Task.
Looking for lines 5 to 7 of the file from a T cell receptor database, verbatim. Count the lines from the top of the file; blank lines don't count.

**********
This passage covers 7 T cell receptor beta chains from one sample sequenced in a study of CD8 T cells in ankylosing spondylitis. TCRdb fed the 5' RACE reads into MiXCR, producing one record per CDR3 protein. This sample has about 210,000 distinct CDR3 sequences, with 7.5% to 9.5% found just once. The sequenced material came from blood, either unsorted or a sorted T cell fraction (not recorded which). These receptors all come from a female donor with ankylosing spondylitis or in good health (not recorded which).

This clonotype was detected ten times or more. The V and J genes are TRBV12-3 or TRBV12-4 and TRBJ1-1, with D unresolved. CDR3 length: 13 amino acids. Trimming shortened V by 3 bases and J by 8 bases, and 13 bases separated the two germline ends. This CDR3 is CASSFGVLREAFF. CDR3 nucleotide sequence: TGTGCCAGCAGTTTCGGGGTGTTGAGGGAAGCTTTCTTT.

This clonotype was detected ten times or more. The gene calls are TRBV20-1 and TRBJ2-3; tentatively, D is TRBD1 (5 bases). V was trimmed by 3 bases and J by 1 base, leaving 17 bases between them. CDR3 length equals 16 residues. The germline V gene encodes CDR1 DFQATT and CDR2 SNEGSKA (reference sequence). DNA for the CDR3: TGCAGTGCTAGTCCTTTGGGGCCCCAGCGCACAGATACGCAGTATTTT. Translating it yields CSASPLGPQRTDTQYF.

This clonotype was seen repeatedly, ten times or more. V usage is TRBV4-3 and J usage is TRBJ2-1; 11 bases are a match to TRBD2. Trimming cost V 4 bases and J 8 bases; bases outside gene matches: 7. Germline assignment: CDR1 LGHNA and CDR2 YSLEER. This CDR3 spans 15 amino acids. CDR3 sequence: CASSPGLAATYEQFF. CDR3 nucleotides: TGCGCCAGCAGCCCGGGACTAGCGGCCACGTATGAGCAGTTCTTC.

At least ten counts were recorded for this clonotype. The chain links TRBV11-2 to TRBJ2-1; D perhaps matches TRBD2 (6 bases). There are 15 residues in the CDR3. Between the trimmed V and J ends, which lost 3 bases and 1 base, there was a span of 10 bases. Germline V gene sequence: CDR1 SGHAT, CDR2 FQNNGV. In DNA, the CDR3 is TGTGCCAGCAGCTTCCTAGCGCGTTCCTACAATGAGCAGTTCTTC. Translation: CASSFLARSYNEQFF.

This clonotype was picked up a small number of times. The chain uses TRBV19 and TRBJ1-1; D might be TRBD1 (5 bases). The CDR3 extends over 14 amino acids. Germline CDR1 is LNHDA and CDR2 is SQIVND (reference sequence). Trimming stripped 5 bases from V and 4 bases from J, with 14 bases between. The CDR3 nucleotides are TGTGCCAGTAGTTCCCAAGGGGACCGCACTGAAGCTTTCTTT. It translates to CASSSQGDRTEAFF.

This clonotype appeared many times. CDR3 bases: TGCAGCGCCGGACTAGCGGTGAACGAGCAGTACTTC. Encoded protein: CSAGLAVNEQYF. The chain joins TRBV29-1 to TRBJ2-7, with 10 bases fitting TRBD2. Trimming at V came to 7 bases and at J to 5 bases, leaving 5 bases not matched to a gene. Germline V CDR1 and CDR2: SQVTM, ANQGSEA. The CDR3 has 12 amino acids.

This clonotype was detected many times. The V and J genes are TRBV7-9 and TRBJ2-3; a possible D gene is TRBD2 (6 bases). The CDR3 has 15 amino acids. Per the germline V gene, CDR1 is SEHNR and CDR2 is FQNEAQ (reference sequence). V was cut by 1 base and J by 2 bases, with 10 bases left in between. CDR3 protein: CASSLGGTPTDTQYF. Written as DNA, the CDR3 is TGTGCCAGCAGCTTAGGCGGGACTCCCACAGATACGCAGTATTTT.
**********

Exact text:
At least ten counts were recorded for this clonotype. The chain links TRBV11-2 to TRBJ2-1; D perhaps matches TRBD2 (6 bases). There are 15 residues in the CDR3. Between the trimmed V and J ends, which lost 3 bases and 1 base, there was a span of 10 bases. Germline V gene sequence: CDR1 SGHAT, CDR2 FQNNGV. In DNA, the CDR3 is TGTGCCAGCAGCTTCCTAGCGCGTTCCTACAATGAGCAGTTCTTC. Translation: CASSFLARSYNEQFF.

This clonotype was picked up a small number of times. The chain uses TRBV19 and TRBJ1-1; D might be TRBD1 (5 bases). The CDR3 extends over 14 amino acids. Germline CDR1 is LNHDA and CDR2 is SQIVND (reference sequence). Trimming stripped 5 bases from V and 4 bases from J, with 14 bases between. The CDR3 nucleotides are TGTGCCAGTAGTTCCCAAGGGGACCGCACTGAAGCTTTCTTT. It translates to CASSSQGDRTEAFF.

This clonotype appeared many times. CDR3 bases: TGCAGCGCCGGACTAGCGGTGAACGAGCAGTACTTC. Encoded protein: CSAGLAVNEQYF. The chain joins TRBV29-1 to TRBJ2-7, with 10 bases fitting TRBD2. Trimming at V came to 7 bases and at J to 5 bases, leaving 5 bases not matched to a gene. Germline V CDR1 and CDR2: SQVTM, ANQGSEA. The CDR3 has 12 amino acids.